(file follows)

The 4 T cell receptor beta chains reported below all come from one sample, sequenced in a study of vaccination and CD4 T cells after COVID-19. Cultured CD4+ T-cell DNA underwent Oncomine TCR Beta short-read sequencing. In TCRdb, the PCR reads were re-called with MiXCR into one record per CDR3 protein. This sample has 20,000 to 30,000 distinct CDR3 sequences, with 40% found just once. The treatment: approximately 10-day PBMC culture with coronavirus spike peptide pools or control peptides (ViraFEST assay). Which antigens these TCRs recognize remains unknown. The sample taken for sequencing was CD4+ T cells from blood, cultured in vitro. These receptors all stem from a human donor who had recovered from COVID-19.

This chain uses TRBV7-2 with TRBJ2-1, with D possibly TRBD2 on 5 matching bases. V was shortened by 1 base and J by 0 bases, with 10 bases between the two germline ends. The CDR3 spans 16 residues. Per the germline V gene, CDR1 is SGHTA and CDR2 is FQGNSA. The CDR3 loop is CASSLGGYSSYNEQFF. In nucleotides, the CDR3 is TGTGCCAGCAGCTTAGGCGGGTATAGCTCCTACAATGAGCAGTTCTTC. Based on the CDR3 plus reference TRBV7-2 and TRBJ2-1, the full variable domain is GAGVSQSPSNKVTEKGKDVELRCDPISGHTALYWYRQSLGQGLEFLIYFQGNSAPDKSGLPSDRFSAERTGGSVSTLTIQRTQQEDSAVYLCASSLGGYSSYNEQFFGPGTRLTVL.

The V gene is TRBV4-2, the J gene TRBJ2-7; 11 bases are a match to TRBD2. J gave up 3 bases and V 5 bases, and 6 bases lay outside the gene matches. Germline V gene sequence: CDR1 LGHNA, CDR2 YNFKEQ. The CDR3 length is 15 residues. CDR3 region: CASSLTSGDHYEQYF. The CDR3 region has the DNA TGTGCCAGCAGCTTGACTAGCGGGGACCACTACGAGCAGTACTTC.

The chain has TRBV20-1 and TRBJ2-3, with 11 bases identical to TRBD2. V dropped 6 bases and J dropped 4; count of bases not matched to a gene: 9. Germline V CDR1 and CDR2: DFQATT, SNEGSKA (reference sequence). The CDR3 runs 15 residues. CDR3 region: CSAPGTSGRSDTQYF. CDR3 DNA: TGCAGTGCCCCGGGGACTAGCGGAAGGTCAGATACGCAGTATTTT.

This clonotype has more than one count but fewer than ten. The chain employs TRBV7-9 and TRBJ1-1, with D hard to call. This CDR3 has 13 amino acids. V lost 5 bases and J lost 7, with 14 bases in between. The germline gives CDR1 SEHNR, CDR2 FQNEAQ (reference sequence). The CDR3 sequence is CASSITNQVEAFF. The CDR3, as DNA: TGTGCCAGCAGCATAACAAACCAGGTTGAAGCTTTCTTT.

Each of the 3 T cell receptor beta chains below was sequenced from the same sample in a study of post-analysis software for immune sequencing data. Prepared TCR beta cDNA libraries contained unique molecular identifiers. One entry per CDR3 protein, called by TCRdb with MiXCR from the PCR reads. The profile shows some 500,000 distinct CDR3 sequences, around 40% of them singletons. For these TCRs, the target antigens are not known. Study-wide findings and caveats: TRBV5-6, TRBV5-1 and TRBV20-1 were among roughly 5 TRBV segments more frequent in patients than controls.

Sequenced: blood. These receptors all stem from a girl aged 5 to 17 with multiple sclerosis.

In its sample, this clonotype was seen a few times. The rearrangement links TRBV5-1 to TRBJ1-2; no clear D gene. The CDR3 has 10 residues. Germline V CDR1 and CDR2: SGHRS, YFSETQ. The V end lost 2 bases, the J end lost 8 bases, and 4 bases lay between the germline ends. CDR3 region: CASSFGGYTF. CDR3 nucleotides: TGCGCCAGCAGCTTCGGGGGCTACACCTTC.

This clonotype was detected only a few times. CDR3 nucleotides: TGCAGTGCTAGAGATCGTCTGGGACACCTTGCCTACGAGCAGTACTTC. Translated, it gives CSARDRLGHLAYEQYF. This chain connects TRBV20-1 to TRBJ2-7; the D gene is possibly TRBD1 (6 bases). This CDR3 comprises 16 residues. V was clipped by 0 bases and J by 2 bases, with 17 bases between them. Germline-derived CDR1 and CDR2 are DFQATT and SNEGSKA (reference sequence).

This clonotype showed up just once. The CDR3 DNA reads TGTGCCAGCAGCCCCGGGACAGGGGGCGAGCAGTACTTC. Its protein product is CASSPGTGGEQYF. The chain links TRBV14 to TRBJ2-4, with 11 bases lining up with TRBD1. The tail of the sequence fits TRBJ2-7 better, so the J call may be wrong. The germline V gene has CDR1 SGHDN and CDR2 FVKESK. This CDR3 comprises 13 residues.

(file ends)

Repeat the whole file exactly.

The 4 T cell receptor beta chains reported below all come from one sample, sequenced in a study of vaccination and CD4 T cells after COVID-19. Cultured CD4+ T-cell DNA underwent Oncomine TCR Beta short-read sequencing. In TCRdb, the PCR reads were re-called with MiXCR into one record per CDR3 protein. This sample has 20,000 to 30,000 distinct CDR3 sequences, with 40% found just once. The treatment: approximately 10-day PBMC culture with coronavirus spike peptide pools or control peptides (ViraFEST assay). Which antigens these TCRs recognize remains unknown. The sample taken for sequencing was CD4+ T cells from blood, cultured in vitro. These receptors all stem from a human donor who had recovered from COVID-19.

This chain uses TRBV7-2 with TRBJ2-1, with D possibly TRBD2 on 5 matching bases. V was shortened by 1 base and J by 0 bases, with 10 bases between the two germline ends. The CDR3 spans 16 residues. Per the germline V gene, CDR1 is SGHTA and CDR2 is FQGNSA. The CDR3 loop is CASSLGGYSSYNEQFF. In nucleotides, the CDR3 is TGTGCCAGCAGCTTAGGCGGGTATAGCTCCTACAATGAGCAGTTCTTC. Based on the CDR3 plus reference TRBV7-2 and TRBJ2-1, the full variable domain is GAGVSQSPSNKVTEKGKDVELRCDPISGHTALYWYRQSLGQGLEFLIYFQGNSAPDKSGLPSDRFSAERTGGSVSTLTIQRTQQEDSAVYLCASSLGGYSSYNEQFFGPGTRLTVL.

The V gene is TRBV4-2, the J gene TRBJ2-7; 11 bases are a match to TRBD2. J gave up 3 bases and V 5 bases, and 6 bases lay outside the gene matches. Germline V gene sequence: CDR1 LGHNA, CDR2 YNFKEQ. The CDR3 length is 15 residues. CDR3 region: CASSLTSGDHYEQYF. The CDR3 region has the DNA TGTGCCAGCAGCTTGACTAGCGGGGACCACTACGAGCAGTACTTC.

The chain has TRBV20-1 and TRBJ2-3, with 11 bases identical to TRBD2. V dropped 6 bases and J dropped 4; count of bases not matched to a gene: 9. Germline V CDR1 and CDR2: DFQATT, SNEGSKA (reference sequence). The CDR3 runs 15 residues. CDR3 region: CSAPGTSGRSDTQYF. CDR3 DNA: TGCAGTGCCCCGGGGACTAGCGGAAGGTCAGATACGCAGTATTTT.

This clonotype has more than one count but fewer than ten. The chain employs TRBV7-9 and TRBJ1-1, with D hard to call. This CDR3 has 13 amino acids. V lost 5 bases and J lost 7, with 14 bases in between. The germline gives CDR1 SEHNR, CDR2 FQNEAQ (reference sequence). The CDR3 sequence is CASSITNQVEAFF. The CDR3, as DNA: TGTGCCAGCAGCATAACAAACCAGGTTGAAGCTTTCTTT.

Each of the 3 T cell receptor beta chains below was sequenced from the same sample in a study of post-analysis software for immune sequencing data. Prepared TCR beta cDNA libraries contained unique molecular identifiers. One entry per CDR3 protein, called by TCRdb with MiXCR from the PCR reads. The profile shows some 500,000 distinct CDR3 sequences, around 40% of them singletons. For these TCRs, the target antigens are not known. Study-wide findings and caveats: TRBV5-6, TRBV5-1 and TRBV20-1 were among roughly 5 TRBV segments more frequent in patients than controls.

Sequenced: blood. These receptors all stem from a girl aged 5 to 17 with multiple sclerosis.

In its sample, this clonotype was seen a few times. The rearrangement links TRBV5-1 to TRBJ1-2; no clear D gene. The CDR3 has 10 residues. Germline V CDR1 and CDR2: SGHRS, YFSETQ. The V end lost 2 bases, the J end lost 8 bases, and 4 bases lay between the germline ends. CDR3 region: CASSFGGYTF. CDR3 nucleotides: TGCGCCAGCAGCTTCGGGGGCTACACCTTC.

This clonotype was detected only a few times. CDR3 nucleotides: TGCAGTGCTAGAGATCGTCTGGGACACCTTGCCTACGAGCAGTACTTC. Translated, it gives CSARDRLGHLAYEQYF. This chain connects TRBV20-1 to TRBJ2-7; the D gene is possibly TRBD1 (6 bases). This CDR3 comprises 16 residues. V was clipped by 0 bases and J by 2 bases, with 17 bases between them. Germline-derived CDR1 and CDR2 are DFQATT and SNEGSKA (reference sequence).

This clonotype showed up just once. The CDR3 DNA reads TGTGCCAGCAGCCCCGGGACAGGGGGCGAGCAGTACTTC. Its protein product is CASSPGTGGEQYF. The chain links TRBV14 to TRBJ2-4, with 11 bases lining up with TRBD1. The tail of the sequence fits TRBJ2-7 better, so the J call may be wrong. The germline V gene has CDR1 SGHDN and CDR2 FVKESK. This CDR3 comprises 13 residues.